Nasa’s space mission takes us to unexplored depths of our own planet.
And that includes our planet’s stunning oceans – but why have they stopped exploring? And what did you find? Here’s everything you need to know.
Why did NASA stop exploring the ocean?
For over a decade, NASA has launched a number of initiatives to explore the hidden depths of our oceans.
And the good news is that NASA hasn’t decided to stop exploring the ocean just yet – despite what some might think.
In 2015 the Aquarius mission ended due to a technical defect and in 2015 the Gravity Recovery and Climate Experiment was stopped because the GRACE-2 satellite had to be retired due to its age.
In 2021, however, NASA has teamed up with deep-sea explorers to develop technology for the Europa mission – so interest in exploring the oceans is unlikely to wane any time soon.
And judging by the latest stimulus launched by NASA, the next few years will bring unprecedented breakthroughs to light.
Why did NASA explore the ocean?
NASA has conducted numerous marine exploration programs looking at the marine life found on Mars and other moons.
Thanks to a combination of impossibly deep waters, immense pressure, and a lack of sunlight, over 80 percent of all of Earth’s oceans are an utter mystery.
And two NASA ESSP missions are dedicated to uncovering these mysteries — these include the Gravity Recovery and Climate Experiment (GRACE) and the Aquarius mission.
Launched on March 17, 2002, GRACE was designed to study previously undetectable fluctuations in the ocean’s mass field – important for climate and ocean circulation studies.
The Aquarius mission, launched on June 10, 2011, was set up to study ocean salinity from space – known as NEEMO, groups of astronauts, engineers and scientists are being sent to live in Aquarius.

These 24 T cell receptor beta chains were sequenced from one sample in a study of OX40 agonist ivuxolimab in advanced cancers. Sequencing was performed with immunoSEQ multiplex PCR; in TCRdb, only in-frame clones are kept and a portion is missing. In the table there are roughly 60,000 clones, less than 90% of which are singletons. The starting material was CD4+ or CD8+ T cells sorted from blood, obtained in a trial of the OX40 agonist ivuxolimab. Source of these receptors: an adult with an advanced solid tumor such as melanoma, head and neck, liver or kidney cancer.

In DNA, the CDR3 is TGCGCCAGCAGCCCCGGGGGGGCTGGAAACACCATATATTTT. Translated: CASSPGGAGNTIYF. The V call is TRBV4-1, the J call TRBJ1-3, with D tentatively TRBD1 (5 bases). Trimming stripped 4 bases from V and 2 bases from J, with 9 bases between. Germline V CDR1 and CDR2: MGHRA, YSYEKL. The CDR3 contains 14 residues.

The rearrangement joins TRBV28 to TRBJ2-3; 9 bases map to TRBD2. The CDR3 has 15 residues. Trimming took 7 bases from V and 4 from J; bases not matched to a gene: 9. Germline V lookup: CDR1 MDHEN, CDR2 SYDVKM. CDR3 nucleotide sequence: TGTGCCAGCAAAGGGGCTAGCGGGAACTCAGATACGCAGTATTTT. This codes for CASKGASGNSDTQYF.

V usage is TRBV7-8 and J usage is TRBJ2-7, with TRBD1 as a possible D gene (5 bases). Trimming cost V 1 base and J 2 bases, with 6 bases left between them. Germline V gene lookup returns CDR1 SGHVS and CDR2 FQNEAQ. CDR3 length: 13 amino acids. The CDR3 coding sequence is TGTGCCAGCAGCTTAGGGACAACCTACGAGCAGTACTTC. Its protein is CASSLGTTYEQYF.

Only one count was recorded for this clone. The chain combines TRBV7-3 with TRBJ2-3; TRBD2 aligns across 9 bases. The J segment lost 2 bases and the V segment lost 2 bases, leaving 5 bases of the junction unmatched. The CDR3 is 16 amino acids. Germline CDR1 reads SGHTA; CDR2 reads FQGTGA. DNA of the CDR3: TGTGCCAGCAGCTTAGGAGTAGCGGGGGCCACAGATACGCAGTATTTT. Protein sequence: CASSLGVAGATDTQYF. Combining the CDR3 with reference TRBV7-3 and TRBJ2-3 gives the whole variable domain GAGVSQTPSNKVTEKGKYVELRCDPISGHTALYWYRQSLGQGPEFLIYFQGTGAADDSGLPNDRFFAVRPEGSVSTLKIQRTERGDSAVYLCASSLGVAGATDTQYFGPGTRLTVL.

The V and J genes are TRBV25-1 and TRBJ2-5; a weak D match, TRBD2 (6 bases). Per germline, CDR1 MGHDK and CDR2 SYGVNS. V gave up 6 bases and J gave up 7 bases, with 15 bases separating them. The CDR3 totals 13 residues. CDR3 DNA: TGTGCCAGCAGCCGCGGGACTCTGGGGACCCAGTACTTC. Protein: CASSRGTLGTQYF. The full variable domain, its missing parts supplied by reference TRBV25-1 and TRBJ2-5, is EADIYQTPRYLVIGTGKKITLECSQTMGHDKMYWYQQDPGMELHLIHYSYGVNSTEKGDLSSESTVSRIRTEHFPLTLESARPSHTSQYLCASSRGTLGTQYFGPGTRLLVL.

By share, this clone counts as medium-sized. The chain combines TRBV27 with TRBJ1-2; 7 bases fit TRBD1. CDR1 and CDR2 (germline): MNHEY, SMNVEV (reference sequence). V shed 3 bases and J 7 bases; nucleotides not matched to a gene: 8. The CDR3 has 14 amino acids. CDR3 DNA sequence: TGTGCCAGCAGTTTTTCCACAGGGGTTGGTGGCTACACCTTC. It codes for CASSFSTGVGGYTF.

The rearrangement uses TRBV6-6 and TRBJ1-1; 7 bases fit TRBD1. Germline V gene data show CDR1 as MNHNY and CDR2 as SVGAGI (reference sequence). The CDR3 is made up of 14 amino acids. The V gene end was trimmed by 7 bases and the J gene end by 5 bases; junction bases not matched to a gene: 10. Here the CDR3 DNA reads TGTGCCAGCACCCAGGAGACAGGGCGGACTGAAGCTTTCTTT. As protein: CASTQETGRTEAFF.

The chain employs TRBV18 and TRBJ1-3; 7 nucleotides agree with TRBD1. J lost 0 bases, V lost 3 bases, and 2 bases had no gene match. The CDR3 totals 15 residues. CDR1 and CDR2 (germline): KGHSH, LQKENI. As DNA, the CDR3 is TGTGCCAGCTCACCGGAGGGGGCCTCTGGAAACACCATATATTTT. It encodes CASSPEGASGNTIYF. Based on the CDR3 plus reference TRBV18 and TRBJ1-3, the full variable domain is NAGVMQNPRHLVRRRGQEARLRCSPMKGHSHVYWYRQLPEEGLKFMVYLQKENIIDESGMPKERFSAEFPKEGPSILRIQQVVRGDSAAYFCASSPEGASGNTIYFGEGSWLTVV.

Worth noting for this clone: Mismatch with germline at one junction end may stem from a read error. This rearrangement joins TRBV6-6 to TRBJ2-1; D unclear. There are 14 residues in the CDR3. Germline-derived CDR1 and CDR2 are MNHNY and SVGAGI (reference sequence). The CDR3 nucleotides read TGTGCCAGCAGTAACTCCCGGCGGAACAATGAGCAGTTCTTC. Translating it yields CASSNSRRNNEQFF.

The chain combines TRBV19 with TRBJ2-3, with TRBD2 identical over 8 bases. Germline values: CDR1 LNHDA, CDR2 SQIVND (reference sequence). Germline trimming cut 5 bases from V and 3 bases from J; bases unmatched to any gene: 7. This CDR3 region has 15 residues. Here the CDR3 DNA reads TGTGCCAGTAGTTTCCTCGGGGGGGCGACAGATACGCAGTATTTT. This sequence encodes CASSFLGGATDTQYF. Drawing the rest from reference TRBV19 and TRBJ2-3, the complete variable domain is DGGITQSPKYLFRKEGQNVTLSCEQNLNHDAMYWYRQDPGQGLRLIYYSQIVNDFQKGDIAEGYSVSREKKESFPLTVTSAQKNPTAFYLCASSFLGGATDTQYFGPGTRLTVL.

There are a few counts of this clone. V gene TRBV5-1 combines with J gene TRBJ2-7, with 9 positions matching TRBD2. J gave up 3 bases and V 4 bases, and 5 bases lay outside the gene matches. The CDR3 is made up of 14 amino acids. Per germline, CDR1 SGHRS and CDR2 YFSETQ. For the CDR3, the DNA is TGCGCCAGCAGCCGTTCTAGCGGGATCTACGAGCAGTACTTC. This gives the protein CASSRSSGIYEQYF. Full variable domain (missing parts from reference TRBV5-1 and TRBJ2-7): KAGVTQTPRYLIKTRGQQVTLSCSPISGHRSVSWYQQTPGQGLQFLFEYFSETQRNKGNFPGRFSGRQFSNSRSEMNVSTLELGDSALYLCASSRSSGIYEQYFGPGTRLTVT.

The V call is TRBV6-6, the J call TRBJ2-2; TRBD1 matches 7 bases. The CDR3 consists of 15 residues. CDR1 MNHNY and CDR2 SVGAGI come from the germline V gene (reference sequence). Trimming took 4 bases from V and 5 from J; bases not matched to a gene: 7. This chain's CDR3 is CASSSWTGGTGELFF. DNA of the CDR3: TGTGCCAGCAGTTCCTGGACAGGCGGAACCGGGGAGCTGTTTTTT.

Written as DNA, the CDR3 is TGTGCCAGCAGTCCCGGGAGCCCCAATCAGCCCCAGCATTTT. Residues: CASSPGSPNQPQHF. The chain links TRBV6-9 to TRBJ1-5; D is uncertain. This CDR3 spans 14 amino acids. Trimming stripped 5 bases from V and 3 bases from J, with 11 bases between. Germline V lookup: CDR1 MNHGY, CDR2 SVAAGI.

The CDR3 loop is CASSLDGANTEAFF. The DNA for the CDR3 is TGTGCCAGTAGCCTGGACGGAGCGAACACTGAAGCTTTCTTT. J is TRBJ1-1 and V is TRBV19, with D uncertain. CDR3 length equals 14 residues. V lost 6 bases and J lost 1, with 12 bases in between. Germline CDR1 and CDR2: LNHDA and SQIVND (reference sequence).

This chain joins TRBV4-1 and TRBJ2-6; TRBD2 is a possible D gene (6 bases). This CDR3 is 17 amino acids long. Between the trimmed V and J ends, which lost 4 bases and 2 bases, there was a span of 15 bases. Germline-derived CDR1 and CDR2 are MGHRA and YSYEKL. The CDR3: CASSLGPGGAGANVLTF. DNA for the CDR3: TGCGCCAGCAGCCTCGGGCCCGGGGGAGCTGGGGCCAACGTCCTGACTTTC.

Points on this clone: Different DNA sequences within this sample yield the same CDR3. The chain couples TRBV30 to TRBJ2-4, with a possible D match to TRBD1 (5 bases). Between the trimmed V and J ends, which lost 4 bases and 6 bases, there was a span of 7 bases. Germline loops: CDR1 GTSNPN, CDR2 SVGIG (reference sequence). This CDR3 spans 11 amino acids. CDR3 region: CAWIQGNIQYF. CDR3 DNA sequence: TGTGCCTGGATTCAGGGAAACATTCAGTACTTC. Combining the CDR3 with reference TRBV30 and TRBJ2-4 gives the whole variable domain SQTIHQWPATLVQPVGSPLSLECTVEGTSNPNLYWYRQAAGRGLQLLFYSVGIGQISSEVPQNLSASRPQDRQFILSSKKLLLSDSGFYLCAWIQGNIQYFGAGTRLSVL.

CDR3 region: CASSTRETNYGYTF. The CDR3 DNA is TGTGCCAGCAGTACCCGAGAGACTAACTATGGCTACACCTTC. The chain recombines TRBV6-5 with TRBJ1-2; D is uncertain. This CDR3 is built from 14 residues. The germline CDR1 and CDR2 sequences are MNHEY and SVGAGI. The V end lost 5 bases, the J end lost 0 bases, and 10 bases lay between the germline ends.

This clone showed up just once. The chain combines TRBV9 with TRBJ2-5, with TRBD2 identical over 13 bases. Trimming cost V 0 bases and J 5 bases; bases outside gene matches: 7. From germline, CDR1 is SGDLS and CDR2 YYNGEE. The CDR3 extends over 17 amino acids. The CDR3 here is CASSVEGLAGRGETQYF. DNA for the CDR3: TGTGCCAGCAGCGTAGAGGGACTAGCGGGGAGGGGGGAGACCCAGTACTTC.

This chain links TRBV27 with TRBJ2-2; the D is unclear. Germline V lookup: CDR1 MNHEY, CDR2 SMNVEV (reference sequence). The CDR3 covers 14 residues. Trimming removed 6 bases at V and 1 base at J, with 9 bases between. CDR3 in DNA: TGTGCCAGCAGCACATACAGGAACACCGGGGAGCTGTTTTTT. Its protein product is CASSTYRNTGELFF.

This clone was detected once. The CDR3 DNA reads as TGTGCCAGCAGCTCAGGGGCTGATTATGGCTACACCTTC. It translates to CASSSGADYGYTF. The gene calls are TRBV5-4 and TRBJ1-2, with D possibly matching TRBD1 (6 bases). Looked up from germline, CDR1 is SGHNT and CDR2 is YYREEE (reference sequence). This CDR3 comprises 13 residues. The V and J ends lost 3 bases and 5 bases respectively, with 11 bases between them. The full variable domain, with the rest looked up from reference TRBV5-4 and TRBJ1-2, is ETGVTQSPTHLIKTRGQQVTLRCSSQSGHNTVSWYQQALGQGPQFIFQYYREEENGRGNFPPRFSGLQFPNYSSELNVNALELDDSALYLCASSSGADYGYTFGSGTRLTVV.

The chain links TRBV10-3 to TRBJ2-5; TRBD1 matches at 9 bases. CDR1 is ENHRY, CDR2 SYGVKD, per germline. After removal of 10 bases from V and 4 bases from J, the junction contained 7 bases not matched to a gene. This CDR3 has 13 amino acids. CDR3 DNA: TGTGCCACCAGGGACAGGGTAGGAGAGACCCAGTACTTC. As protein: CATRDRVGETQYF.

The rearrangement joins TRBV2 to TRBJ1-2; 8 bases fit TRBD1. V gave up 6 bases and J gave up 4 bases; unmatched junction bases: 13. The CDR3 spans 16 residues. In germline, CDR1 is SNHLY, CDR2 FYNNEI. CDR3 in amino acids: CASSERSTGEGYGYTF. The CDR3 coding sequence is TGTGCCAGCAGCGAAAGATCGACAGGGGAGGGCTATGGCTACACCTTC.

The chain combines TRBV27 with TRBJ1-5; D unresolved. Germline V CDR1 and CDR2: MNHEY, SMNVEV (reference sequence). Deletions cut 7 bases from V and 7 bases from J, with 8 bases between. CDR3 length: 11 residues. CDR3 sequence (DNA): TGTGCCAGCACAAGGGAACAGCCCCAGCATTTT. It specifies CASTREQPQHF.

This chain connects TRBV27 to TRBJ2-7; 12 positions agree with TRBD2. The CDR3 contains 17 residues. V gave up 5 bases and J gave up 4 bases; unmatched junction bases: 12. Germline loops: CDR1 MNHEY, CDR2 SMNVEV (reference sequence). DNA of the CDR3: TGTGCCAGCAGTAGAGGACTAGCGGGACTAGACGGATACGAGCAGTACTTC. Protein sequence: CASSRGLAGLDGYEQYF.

The Aquarius is the only underwater research station in the world and researchers are sent there for up to three weeks at a time.
Aquarius scientists worked to understand the changing ocean and the state of coral reefs threatened locally, regionally and globally by increasing pollution, overfishing, disease and climate change.
The explorations of the ocean conducted by NASA have resulted in discoveries and technologies that are widely used in research and application today.
Examples of this initiative include – sea surface togography measured with precision altimeters, ocean vector winds measured with scatterometers, and ocean color measured with radiometers.
What did NASA find in the ocean?
Aquarius provided key data on ocean surface salinity needed to connect the hydrological cycle and ocean circulation – two key components of the climate system.
The mission also discovered that residents of Aquarius, known as “aquanauts,” can remain off Aquarius indefinitely during their dives and have nearly unlimited bottom time.
At the end of a mission, aquanauts undergo a 17-hour decompression process performed in Aquarius itself while on the bottom.
At the end of decompression, aquanauts exited Aquarius and returned to the surface.
https://www.the-sun.com/tech/5997765/nasa-stop-exploring-the-ocean-why/ Why did NASA stop exploring the ocean?